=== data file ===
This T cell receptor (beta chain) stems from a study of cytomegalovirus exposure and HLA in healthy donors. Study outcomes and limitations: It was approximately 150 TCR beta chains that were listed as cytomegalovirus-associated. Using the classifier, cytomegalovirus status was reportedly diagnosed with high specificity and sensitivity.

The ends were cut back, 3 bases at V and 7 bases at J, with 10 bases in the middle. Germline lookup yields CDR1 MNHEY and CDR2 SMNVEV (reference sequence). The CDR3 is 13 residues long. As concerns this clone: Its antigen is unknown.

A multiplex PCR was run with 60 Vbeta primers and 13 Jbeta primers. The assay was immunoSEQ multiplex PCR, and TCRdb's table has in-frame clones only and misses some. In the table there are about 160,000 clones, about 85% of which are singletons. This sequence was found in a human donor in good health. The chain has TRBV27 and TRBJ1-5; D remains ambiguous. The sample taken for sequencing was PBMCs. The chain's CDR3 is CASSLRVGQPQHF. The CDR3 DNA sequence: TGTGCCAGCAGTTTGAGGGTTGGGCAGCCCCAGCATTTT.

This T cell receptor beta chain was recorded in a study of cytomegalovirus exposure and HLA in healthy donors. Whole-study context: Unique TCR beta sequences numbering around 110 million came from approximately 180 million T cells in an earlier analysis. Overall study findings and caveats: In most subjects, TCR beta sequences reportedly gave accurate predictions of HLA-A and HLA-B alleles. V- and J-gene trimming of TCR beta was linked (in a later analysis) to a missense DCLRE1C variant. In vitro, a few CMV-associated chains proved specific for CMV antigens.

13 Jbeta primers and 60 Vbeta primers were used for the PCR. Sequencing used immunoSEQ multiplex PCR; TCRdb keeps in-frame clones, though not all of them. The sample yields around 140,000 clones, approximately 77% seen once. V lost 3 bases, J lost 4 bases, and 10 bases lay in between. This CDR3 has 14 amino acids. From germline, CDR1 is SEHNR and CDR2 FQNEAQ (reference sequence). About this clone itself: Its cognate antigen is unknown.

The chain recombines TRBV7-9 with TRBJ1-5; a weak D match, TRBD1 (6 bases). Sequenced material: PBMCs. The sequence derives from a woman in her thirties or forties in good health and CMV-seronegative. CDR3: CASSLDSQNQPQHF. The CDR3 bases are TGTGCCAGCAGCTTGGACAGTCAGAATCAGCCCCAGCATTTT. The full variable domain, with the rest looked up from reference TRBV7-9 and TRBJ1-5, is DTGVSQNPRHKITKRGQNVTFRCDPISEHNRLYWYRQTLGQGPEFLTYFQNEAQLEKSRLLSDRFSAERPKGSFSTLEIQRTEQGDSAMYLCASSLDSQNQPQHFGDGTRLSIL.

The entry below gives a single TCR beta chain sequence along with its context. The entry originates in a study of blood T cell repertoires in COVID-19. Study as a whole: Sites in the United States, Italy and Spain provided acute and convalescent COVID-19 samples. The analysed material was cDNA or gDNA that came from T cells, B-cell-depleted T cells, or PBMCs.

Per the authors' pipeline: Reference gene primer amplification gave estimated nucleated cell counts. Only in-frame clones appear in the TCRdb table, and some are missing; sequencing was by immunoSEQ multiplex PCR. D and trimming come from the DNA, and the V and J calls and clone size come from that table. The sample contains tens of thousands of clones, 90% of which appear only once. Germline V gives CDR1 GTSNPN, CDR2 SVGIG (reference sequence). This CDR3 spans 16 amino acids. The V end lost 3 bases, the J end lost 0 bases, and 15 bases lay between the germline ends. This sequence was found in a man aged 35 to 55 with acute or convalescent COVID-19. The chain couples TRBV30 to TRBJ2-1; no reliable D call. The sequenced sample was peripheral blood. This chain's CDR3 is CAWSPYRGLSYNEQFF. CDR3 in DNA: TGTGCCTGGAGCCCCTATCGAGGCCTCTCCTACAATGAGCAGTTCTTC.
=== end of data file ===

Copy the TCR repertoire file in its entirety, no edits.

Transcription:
This T cell receptor (beta chain) stems from a study of cytomegalovirus exposure and HLA in healthy donors. Study outcomes and limitations: It was approximately 150 TCR beta chains that were listed as cytomegalovirus-associated. Using the classifier, cytomegalovirus status was reportedly diagnosed with high specificity and sensitivity.

The ends were cut back, 3 bases at V and 7 bases at J, with 10 bases in the middle. Germline lookup yields CDR1 MNHEY and CDR2 SMNVEV (reference sequence). The CDR3 is 13 residues long. As concerns this clone: Its antigen is unknown.

A multiplex PCR was run with 60 Vbeta primers and 13 Jbeta primers. The assay was immunoSEQ multiplex PCR, and TCRdb's table has in-frame clones only and misses some. In the table there are about 160,000 clones, about 85% of which are singletons. This sequence was found in a human donor in good health. The chain has TRBV27 and TRBJ1-5; D remains ambiguous. The sample taken for sequencing was PBMCs. The chain's CDR3 is CASSLRVGQPQHF. The CDR3 DNA sequence: TGTGCCAGCAGTTTGAGGGTTGGGCAGCCCCAGCATTTT.

This T cell receptor beta chain was recorded in a study of cytomegalovirus exposure and HLA in healthy donors. Whole-study context: Unique TCR beta sequences numbering around 110 million came from approximately 180 million T cells in an earlier analysis. Overall study findings and caveats: In most subjects, TCR beta sequences reportedly gave accurate predictions of HLA-A and HLA-B alleles. V- and J-gene trimming of TCR beta was linked (in a later analysis) to a missense DCLRE1C variant. In vitro, a few CMV-associated chains proved specific for CMV antigens.

13 Jbeta primers and 60 Vbeta primers were used for the PCR. Sequencing used immunoSEQ multiplex PCR; TCRdb keeps in-frame clones, though not all of them. The sample yields around 140,000 clones, approximately 77% seen once. V lost 3 bases, J lost 4 bases, and 10 bases lay in between. This CDR3 has 14 amino acids. From germline, CDR1 is SEHNR and CDR2 FQNEAQ (reference sequence). About this clone itself: Its cognate antigen is unknown.

The chain recombines TRBV7-9 with TRBJ1-5; a weak D match, TRBD1 (6 bases). Sequenced material: PBMCs. The sequence derives from a woman in her thirties or forties in good health and CMV-seronegative. CDR3: CASSLDSQNQPQHF. The CDR3 bases are TGTGCCAGCAGCTTGGACAGTCAGAATCAGCCCCAGCATTTT. The full variable domain, with the rest looked up from reference TRBV7-9 and TRBJ1-5, is DTGVSQNPRHKITKRGQNVTFRCDPISEHNRLYWYRQTLGQGPEFLTYFQNEAQLEKSRLLSDRFSAERPKGSFSTLEIQRTEQGDSAMYLCASSLDSQNQPQHFGDGTRLSIL.

The entry below gives a single TCR beta chain sequence along with its context. The entry originates in a study of blood T cell repertoires in COVID-19. Study as a whole: Sites in the United States, Italy and Spain provided acute and convalescent COVID-19 samples. The analysed material was cDNA or gDNA that came from T cells, B-cell-depleted T cells, or PBMCs.

Per the authors' pipeline: Reference gene primer amplification gave estimated nucleated cell counts. Only in-frame clones appear in the TCRdb table, and some are missing; sequencing was by immunoSEQ multiplex PCR. D and trimming come from the DNA, and the V and J calls and clone size come from that table. The sample contains tens of thousands of clones, 90% of which appear only once. Germline V gives CDR1 GTSNPN, CDR2 SVGIG (reference sequence). This CDR3 spans 16 amino acids. The V end lost 3 bases, the J end lost 0 bases, and 15 bases lay between the germline ends. This sequence was found in a man aged 35 to 55 with acute or convalescent COVID-19. The chain couples TRBV30 to TRBJ2-1; no reliable D call. The sequenced sample was peripheral blood. This chain's CDR3 is CAWSPYRGLSYNEQFF. CDR3 in DNA: TGTGCCTGGAGCCCCTATCGAGGCCTCTCCTACAATGAGCAGTTCTTC.